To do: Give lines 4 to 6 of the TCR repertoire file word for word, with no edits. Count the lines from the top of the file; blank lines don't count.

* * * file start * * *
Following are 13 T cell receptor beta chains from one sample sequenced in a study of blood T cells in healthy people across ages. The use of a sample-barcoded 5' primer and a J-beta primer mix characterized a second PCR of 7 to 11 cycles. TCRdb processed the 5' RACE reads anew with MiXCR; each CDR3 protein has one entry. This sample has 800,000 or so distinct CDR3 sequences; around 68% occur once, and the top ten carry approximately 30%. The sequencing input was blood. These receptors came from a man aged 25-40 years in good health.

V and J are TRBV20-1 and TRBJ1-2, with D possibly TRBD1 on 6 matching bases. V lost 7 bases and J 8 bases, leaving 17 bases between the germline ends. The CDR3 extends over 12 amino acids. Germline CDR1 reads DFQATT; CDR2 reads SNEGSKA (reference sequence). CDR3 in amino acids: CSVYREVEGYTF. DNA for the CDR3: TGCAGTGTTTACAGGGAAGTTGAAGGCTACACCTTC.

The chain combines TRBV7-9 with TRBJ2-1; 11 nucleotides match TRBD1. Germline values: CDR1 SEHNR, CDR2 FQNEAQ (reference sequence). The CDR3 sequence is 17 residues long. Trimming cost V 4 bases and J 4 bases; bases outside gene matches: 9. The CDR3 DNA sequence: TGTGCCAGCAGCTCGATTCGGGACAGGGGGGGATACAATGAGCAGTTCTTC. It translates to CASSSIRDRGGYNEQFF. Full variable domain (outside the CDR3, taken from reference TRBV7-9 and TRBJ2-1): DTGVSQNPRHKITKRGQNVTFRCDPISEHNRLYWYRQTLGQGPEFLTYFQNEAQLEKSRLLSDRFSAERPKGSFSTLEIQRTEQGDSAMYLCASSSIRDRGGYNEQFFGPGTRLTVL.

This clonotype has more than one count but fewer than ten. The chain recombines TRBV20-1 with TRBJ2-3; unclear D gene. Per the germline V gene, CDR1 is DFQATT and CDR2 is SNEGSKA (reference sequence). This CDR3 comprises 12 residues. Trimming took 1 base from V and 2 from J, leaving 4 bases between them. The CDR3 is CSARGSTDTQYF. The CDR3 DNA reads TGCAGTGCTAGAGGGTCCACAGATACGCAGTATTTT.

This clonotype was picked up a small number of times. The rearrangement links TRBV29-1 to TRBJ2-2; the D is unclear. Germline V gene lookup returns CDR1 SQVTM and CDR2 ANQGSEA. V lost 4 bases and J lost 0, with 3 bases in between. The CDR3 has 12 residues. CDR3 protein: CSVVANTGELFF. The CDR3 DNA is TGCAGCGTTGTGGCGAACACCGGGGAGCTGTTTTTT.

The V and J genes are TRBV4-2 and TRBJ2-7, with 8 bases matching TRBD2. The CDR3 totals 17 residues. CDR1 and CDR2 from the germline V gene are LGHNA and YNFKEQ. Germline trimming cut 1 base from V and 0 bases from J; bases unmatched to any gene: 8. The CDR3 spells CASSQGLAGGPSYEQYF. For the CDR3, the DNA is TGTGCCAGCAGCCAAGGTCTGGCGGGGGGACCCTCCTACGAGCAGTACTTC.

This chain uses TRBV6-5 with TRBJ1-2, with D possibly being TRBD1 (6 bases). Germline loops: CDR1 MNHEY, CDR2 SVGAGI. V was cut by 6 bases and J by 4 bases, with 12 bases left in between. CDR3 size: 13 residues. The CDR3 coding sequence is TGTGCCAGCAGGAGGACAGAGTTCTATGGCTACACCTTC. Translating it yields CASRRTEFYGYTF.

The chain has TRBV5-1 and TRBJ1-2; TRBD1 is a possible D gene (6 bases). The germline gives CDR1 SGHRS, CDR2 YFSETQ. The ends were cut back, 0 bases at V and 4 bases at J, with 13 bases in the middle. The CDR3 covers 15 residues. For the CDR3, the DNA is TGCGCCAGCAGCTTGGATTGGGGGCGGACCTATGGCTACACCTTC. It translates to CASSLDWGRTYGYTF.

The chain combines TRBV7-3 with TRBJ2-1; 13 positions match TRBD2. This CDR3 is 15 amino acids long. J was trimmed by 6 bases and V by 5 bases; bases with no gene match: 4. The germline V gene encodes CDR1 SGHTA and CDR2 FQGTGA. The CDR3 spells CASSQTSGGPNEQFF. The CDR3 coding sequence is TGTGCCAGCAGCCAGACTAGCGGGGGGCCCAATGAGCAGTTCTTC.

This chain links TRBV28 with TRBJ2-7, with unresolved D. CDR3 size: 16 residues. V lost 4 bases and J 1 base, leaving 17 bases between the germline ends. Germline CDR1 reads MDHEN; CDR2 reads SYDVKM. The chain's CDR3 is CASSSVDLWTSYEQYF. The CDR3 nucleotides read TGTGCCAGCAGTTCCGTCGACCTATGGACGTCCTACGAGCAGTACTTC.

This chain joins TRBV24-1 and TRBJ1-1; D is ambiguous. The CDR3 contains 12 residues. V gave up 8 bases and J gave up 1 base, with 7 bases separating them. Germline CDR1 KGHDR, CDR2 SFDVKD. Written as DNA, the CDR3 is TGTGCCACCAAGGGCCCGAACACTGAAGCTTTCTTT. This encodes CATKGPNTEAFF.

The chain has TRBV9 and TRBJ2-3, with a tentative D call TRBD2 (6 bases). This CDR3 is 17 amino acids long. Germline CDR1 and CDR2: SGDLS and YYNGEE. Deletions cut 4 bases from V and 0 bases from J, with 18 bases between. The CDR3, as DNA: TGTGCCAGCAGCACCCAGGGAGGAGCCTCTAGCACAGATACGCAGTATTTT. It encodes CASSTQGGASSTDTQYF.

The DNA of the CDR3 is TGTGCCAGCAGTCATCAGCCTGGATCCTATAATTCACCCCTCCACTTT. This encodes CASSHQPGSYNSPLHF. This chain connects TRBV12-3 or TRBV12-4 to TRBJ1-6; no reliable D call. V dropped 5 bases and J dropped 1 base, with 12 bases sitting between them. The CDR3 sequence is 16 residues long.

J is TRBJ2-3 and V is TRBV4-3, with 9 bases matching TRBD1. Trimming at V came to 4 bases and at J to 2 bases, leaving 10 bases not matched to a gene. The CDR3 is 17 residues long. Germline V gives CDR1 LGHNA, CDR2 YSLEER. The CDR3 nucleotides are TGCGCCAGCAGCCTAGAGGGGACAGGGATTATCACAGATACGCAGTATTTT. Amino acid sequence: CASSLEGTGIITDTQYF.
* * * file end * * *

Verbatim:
This clonotype has more than one count but fewer than ten. The chain recombines TRBV20-1 with TRBJ2-3; unclear D gene. Per the germline V gene, CDR1 is DFQATT and CDR2 is SNEGSKA (reference sequence). This CDR3 comprises 12 residues. Trimming took 1 base from V and 2 from J, leaving 4 bases between them. The CDR3 is CSARGSTDTQYF. The CDR3 DNA reads TGCAGTGCTAGAGGGTCCACAGATACGCAGTATTTT.

This clonotype was picked up a small number of times. The rearrangement links TRBV29-1 to TRBJ2-2; the D is unclear. Germline V gene lookup returns CDR1 SQVTM and CDR2 ANQGSEA. V lost 4 bases and J lost 0, with 3 bases in between. The CDR3 has 12 residues. CDR3 protein: CSVVANTGELFF. The CDR3 DNA is TGCAGCGTTGTGGCGAACACCGGGGAGCTGTTTTTT.

The V and J genes are TRBV4-2 and TRBJ2-7, with 8 bases matching TRBD2. The CDR3 totals 17 residues. CDR1 and CDR2 from the germline V gene are LGHNA and YNFKEQ. Germline trimming cut 1 base from V and 0 bases from J; bases unmatched to any gene: 8. The CDR3 spells CASSQGLAGGPSYEQYF. For the CDR3, the DNA is TGTGCCAGCAGCCAAGGTCTGGCGGGGGGACCCTCCTACGAGCAGTACTTC.